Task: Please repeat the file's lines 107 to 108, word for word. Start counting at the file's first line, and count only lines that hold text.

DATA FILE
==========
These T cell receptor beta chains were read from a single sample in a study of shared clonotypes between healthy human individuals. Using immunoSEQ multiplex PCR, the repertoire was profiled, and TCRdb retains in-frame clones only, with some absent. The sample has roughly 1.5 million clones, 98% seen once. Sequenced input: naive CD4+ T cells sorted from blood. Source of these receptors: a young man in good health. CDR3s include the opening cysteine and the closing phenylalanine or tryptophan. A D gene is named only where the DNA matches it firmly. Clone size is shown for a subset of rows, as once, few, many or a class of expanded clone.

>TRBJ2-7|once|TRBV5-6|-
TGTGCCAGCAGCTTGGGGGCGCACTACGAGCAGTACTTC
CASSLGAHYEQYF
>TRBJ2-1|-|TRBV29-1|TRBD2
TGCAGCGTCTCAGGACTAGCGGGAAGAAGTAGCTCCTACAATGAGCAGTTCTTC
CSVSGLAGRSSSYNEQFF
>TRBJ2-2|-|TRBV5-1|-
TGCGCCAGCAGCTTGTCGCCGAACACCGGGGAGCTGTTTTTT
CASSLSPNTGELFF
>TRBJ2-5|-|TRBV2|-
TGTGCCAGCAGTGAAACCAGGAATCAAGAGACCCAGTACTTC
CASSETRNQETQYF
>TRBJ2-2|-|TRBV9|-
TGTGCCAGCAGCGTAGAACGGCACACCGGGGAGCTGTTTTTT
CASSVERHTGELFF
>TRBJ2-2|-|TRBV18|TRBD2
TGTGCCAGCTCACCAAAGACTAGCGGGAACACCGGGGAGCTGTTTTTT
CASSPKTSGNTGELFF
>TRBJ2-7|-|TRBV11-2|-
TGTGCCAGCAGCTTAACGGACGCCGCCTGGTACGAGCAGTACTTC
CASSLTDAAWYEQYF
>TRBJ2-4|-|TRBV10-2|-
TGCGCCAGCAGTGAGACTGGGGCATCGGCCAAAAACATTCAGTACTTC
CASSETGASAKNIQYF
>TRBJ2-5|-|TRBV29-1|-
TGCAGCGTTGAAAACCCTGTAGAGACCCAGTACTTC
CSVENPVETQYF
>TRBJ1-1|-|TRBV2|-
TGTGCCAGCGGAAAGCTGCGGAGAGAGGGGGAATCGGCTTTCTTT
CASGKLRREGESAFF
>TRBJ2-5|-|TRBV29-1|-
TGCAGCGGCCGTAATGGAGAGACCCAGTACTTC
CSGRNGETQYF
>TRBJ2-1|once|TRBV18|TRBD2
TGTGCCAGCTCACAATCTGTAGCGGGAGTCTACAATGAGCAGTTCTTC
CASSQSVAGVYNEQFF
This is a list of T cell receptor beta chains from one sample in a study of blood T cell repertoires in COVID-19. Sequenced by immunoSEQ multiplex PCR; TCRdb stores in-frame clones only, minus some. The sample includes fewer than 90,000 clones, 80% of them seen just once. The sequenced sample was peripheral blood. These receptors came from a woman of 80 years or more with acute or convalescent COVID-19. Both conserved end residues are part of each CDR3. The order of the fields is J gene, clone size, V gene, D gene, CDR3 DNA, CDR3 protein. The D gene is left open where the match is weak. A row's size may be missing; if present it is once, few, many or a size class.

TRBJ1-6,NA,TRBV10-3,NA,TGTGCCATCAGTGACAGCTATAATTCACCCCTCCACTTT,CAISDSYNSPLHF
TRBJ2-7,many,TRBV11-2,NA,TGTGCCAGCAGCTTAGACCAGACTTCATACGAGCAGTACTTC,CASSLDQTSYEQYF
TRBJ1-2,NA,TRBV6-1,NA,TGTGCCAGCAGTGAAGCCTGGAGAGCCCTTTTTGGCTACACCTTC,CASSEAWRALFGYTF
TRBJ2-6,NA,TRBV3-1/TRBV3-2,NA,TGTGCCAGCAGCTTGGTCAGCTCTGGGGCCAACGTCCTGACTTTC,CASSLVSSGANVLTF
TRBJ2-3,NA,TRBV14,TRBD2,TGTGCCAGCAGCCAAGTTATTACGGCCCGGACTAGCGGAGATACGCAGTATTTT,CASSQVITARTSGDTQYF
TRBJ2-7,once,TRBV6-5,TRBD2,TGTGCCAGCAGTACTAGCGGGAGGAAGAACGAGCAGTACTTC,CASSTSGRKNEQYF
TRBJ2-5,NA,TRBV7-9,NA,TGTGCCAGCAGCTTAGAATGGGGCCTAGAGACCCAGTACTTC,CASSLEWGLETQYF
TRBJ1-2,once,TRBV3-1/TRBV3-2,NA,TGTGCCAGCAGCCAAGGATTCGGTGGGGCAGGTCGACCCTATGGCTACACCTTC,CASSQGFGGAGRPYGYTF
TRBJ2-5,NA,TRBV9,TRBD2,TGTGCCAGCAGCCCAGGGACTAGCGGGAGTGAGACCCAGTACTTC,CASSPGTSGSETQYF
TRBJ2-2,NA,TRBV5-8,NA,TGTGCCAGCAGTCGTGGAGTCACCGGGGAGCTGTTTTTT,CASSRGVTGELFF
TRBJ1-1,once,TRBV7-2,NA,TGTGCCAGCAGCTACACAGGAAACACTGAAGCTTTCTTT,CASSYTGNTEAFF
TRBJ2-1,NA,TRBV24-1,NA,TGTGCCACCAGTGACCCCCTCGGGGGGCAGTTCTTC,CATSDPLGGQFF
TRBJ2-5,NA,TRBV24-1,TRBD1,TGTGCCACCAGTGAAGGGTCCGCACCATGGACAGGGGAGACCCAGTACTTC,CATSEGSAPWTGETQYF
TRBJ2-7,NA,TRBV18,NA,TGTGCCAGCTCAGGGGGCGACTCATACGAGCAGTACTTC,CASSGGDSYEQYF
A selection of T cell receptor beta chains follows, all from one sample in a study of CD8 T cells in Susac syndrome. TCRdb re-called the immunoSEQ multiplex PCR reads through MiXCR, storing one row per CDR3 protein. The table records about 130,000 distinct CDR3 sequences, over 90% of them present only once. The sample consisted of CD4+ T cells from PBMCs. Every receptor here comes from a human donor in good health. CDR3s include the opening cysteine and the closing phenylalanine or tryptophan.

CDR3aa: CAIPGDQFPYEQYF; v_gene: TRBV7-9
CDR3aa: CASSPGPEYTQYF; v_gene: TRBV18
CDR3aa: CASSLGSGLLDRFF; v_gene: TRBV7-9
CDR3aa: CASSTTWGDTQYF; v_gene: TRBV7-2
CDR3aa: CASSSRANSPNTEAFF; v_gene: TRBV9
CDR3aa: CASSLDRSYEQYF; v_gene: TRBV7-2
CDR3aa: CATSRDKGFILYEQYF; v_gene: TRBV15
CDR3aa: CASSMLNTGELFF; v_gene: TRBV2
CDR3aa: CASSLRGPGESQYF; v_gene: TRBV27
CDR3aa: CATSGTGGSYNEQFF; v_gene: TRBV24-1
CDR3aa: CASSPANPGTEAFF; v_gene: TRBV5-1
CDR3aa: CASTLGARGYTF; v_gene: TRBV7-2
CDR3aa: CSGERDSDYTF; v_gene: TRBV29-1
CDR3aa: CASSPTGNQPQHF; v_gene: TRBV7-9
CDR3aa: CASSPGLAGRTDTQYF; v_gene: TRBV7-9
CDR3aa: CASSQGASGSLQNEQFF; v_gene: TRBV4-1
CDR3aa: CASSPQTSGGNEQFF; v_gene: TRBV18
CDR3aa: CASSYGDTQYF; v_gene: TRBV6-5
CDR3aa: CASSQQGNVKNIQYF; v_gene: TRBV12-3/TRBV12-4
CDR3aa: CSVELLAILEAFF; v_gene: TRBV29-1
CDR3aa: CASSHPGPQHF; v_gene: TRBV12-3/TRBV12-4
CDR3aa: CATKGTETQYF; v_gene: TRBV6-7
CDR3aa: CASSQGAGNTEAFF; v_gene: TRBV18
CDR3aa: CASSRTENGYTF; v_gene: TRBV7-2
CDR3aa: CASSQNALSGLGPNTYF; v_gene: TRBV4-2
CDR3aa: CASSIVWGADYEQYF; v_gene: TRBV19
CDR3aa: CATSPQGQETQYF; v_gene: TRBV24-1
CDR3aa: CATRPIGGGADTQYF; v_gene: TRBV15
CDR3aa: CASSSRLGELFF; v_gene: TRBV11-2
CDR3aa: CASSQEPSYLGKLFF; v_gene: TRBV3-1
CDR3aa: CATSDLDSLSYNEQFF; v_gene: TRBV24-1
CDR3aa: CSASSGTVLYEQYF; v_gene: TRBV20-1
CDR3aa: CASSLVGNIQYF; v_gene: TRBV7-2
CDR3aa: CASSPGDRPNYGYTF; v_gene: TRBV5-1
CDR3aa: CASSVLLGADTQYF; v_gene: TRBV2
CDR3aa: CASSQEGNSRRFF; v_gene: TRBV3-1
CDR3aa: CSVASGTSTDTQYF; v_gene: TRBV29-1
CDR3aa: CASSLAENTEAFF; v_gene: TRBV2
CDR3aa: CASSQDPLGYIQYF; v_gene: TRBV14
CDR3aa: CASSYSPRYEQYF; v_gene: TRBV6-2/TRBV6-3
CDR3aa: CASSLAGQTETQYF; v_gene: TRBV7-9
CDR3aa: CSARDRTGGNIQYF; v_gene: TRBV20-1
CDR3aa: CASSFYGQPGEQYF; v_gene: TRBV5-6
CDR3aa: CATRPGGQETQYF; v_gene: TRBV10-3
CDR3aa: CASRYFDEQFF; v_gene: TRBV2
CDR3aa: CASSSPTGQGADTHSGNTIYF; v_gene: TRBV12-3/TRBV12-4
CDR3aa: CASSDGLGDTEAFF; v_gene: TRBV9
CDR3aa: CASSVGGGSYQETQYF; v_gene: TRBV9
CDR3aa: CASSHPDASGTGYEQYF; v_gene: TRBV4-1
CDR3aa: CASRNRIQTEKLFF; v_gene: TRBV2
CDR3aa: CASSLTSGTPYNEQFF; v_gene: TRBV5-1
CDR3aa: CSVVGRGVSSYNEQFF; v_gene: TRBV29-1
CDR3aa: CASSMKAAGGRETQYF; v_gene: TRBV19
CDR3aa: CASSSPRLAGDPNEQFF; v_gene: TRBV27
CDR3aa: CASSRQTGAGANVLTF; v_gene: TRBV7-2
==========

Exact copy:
CDR3aa: CASSSPRLAGDPNEQFF; v_gene: TRBV27
CDR3aa: CASSRQTGAGANVLTF; v_gene: TRBV7-2